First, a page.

INNOTRANS: On show in Berlin is a prototype four-wheeled intermodal wagon intended to improve the efficiency and competitiveness of rail freight.

Developed by the German aerospace research centre DLR with the support from national railway industry association VDB and various industrial partners, the Competitive Freight Wagon is backed by the Europe’s Rail joint undertaking through the FR8rail IV research project.

Able to carry both containers and swap bodies, the 12·7 m long vehicle weighs just 9·6 tonnes, making it at least 20% lighter than comparable conventional wagons. The CFW has also been designed for speeds of up to 140 km/h. According to the researchers, a 750 m long block train formed of CFWs could carry the equivalent of 44 lorry loads.


The wagon has a lightweight steel underframe carried on two single-axle trucks, with four individually controlled GMT air springs to keep it at a constant height and still fit unevenly loaded swap bodies within the permissible loading gauge. The trucks are connected to the underframe by four links that create a virtual pivot and provide a degree of radial self-steering of the wheelsets into curves. This is expected to reduce both rolling resistance and wear, while the use of disc brakes will minimise noise emissions.

The swap bodies and containers are attached to the vehicle by automated locking pins, replacing the traditional hand-operated fastenings and saving up to 5 min in the loading and unloading process. Locking the loads in place also supports operation at higher speeds, enabling freight trains to operate between passenger services on busy routes.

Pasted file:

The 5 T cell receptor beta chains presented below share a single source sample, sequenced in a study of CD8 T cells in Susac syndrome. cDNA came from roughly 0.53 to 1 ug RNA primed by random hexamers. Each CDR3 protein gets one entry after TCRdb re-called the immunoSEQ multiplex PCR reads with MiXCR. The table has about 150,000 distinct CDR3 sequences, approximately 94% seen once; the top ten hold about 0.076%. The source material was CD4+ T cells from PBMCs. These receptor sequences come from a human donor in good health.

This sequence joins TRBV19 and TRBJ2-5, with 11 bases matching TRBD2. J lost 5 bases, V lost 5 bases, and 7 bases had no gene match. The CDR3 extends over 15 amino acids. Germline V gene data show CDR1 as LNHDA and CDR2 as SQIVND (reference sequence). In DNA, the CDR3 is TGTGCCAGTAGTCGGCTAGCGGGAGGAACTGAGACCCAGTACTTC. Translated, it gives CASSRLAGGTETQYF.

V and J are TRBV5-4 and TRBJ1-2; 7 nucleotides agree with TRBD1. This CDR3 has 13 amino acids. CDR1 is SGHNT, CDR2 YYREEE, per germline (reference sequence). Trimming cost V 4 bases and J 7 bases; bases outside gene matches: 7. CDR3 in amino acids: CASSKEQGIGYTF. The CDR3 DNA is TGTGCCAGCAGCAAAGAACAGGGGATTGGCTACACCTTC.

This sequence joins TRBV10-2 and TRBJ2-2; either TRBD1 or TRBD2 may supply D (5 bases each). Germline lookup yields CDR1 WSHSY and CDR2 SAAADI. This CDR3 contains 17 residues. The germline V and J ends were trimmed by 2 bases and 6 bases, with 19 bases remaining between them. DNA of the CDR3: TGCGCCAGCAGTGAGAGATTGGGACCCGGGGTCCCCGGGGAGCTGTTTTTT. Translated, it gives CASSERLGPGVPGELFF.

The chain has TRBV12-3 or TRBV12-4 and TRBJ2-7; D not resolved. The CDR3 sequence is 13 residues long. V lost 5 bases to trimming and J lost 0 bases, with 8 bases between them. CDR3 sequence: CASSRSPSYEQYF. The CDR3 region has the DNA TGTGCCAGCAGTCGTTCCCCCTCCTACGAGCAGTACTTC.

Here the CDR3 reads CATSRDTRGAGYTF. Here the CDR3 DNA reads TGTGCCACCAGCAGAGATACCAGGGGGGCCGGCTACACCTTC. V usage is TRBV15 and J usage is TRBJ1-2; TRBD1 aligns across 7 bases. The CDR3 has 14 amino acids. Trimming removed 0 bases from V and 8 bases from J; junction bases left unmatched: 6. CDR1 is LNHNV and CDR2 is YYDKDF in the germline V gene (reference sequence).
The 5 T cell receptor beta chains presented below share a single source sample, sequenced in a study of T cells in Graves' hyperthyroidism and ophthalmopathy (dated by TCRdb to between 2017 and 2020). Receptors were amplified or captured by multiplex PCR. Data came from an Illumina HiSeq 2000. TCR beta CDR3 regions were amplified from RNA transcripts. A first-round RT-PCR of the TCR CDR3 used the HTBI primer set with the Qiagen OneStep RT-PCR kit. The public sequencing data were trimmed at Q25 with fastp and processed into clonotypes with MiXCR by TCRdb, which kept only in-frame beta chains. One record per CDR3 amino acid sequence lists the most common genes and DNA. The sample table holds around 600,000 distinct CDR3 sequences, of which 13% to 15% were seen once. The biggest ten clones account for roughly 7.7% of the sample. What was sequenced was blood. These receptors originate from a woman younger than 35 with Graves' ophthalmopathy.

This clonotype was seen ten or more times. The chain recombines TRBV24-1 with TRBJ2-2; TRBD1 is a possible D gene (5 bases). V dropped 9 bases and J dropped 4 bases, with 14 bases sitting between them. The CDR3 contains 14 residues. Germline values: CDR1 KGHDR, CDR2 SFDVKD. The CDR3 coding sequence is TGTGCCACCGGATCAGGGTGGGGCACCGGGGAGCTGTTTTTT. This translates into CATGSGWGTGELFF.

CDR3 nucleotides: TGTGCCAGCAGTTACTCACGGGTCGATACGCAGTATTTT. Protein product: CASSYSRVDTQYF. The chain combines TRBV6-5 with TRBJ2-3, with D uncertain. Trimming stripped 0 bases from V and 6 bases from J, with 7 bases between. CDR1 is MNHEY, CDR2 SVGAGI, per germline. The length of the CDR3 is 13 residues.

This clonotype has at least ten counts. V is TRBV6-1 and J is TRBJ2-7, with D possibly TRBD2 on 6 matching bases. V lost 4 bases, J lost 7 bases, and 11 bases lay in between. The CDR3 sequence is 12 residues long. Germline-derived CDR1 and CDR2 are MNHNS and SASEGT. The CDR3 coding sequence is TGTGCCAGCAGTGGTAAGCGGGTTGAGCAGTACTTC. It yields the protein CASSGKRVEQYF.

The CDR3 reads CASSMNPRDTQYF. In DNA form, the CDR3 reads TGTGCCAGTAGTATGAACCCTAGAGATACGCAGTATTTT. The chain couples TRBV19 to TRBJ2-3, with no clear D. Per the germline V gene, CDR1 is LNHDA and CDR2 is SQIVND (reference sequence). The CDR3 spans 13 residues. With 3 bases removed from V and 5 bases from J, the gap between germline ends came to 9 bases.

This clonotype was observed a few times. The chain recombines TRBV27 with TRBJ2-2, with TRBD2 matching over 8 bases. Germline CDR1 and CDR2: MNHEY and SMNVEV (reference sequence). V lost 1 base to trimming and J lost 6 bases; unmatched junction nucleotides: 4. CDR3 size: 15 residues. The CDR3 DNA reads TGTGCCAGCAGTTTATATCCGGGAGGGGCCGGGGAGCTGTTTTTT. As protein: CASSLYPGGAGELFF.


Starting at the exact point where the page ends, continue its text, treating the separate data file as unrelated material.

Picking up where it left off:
The brakes are electronically controlled using a Knorr Bremse EP2002 valve to reduce both braking distances and brake release times – at least when the CFWs are used in a block train.


The prototype is equipped with Dellner Type 5 digital automatic coupler carrying the data connection and a 400 V AC power feed for the onboard systems. This supports a Safe Train Integrity System which monitors and reports the status of all subsystems on each vehicle.

The motorised Type 5 DAC facilitates both the automatic coupling and uncoupling of individual wagons. Other coupler types could also be used, while intermediate vehicles in a fixed rake could have simple bar connectors. DLR envisages that the wagons would initially be operated in permanently-coupled pairs, working both point-to-point and ‘closed train loop’ services.


Aerodynamic drag is reduced to a minimum by two simple measures. Firstly, minimising the distance between the swap bodies which are typically square boxes that can otherwise create air turbulence. Two short boxes could be loaded on one wagon, while the longer coupled pairs would reduce the distance between adjacent boxes to less than 1 m. Simulation has demonstrated a significant reduction in drag, which now needs to be confirmed by practical tests. The other measure is the use of lateral skirts along both sides of the underframe, which is expected to reduce the drag by about 20%.

DLR is currently carrying out in-depth tests of the aerodynamic behaviour of containers and swap bodies, using a sensor-equipped swap body carried on the CFW wagon. This has a large number of pressure sensors mounted on all four sides and the roof to analyse air flows under different conditions and speeds.